Auburn fans hate to hear this ó shoot, fans across the country hate to hear this ó but itís true. Despite the occasional rough stretches in its history, the Alabama football program is a blessed one. It is both an immovable object and an unstoppable force. Its success seems preordained, perhaps divinely inspired. Simply put, Godís an Alabama fan; thereís no other plausible rationale. What other explanation is there as to how a program that was trolling the dumpster bottom less than two years ago is on the verge of completing two consecutive undefeated regular seasons? In the SEC no less! How does a program thatís taken more body blows than Rocky Balboa rebound so quickly and so absolutely? If God himself isnít responsible, then a saint is. Saint Nick, of course.
Crimson Tide fans can say it with impunity now: Bamaís back! Itís not a tease this time, like it was in 1999, or 2002, or 2005, or the beginning of the 2007 season. Itís official this time. For the past decade, the one thing that Alabama hasnít done ó aside from win a national championship or a BCS bowl ó is show consistency. No back-to-back 10-win seasons, no back-to-back SEC title game appearances, no consecutive appearances in major bowl games. Thatís all changed. Alabama will win 10 games for a second-straight season. And they will play again in the SEC Championship game. And then they will again compete in a major bowl game. For once in a long while, it isnít wishful thinking. Itís reality.
In order to fully comprehend the magnitude of the Tuscaloosa turnaround, consider the state of the Alabama program two years ago this week.
Nov. 17, 2007. Louisiana-Monroe 21, Alabama 14. Ground zero for a team that had hired five head coaches in seven years, been gut-punched twice by the NCAA in six years and hadnít strung together two 10-win seasons since George H.W. Bush occupied the White House. There were coaches who dallied with secretaries and strippers, and one who dropped his rope under the cover of darkness. There were players who signed with agents, some who signed with boosters and many more who were signed out on their own recognizance. There were losses, lots of them, to teams from towns that Rand McNally couldnít find. Northern Illinois, Central Florida, Louisiana Tech...and ULM.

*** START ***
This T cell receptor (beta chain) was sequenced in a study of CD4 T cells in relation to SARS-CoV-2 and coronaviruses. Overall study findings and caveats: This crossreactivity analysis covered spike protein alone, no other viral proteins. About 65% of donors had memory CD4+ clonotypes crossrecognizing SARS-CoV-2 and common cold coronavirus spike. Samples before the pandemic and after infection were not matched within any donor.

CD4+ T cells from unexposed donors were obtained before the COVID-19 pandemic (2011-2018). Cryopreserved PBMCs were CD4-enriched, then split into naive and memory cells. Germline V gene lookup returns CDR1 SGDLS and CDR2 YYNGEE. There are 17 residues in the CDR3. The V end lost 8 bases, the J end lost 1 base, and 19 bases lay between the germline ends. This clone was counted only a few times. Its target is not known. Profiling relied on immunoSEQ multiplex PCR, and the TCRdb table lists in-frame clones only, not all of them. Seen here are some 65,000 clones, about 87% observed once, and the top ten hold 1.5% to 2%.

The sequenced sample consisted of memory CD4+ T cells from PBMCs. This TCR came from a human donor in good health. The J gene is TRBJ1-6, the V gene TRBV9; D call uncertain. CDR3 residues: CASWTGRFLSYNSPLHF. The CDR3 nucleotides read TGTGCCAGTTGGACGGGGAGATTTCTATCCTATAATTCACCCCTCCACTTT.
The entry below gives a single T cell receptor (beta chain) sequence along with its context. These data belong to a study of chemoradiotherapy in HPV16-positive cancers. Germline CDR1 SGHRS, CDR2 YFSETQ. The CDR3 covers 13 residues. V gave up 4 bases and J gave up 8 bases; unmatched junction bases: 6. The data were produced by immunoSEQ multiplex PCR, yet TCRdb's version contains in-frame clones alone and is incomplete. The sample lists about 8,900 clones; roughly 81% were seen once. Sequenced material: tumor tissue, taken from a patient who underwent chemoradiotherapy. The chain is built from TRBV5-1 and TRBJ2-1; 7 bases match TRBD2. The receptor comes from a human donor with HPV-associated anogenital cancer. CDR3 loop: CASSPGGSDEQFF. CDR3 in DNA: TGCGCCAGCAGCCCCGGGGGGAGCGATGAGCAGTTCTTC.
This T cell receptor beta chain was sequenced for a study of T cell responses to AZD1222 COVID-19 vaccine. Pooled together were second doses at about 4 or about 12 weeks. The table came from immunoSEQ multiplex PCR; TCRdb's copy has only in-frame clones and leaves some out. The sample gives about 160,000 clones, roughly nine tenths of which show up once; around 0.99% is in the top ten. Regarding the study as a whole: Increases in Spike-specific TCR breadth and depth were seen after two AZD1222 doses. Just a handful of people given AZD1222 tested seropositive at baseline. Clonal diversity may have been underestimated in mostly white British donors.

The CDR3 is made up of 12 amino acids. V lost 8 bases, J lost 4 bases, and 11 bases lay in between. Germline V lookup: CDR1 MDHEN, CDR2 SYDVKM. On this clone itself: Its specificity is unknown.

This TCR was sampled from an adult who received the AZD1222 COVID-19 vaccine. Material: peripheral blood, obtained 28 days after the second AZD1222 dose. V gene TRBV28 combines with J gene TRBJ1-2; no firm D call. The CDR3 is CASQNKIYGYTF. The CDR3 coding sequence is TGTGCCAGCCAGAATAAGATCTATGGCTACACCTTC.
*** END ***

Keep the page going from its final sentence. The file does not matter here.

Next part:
In the mid-week press conference that followed the Monroe loss, Nick Saban pondered a suitable analogy to put his programís latest embarrassment into perspective.
ďChanges in history usually occur after some kind of catastrophic event,Ē Saban said. ďIt may be 9/11, which sort of changed the spirit of America relative to catastrophic events. Pearl Harbor kind of got us ready for World War II, and that was a catastrophic event.Ē
Little did we know at the time, appallingly insensitive remarks aside, Sabanís overall message of change was spot-on. Since the ULM loss, Alabama is 22-3 overall, 21-1 in the regular season and 13-0 at Bryant-Denny Stadium. By contrast, Alabama was 13-12 over the previous 25 game spread, and 15-10 over the previous, previous 25 game spread. Consider that, for much of the decade, a berth in any low-tier bowl game (even ó yikes ó the Independence Bowl) was cause for celebration. Suddenly, now itís SEC Championship Game or bust. And after last weekendís LSU game, thatís exactly where the Tide finds itself for the second year in a row.
There are folks out there, myself included, who believe that God calls them to certain professions. If Iím right about that, then there cannot be a better modern-day example than Nick Saban. If ever there was a human being that was fulfilling his true role in life, itís Saint Nick. The constant grind of the coaching profession doesnít wear him down, it sharpens his edge. The sleepless nights donít tire him out, they energize him for the next day. Heís never satisfied, always challenging himself, always selling the program. Itís Glengarry Glen Ross meets college football. Put that coffee down, coffeeís for winners. You drove a Hyundai to work today, he drove a crimson, built-Ford-tough truck. His watch cost more than your car. His leads are not weak, youíre weak. Heíd wish you luck, but you wouldnít know what to do with it if you got it. Have I got your attention now? Good.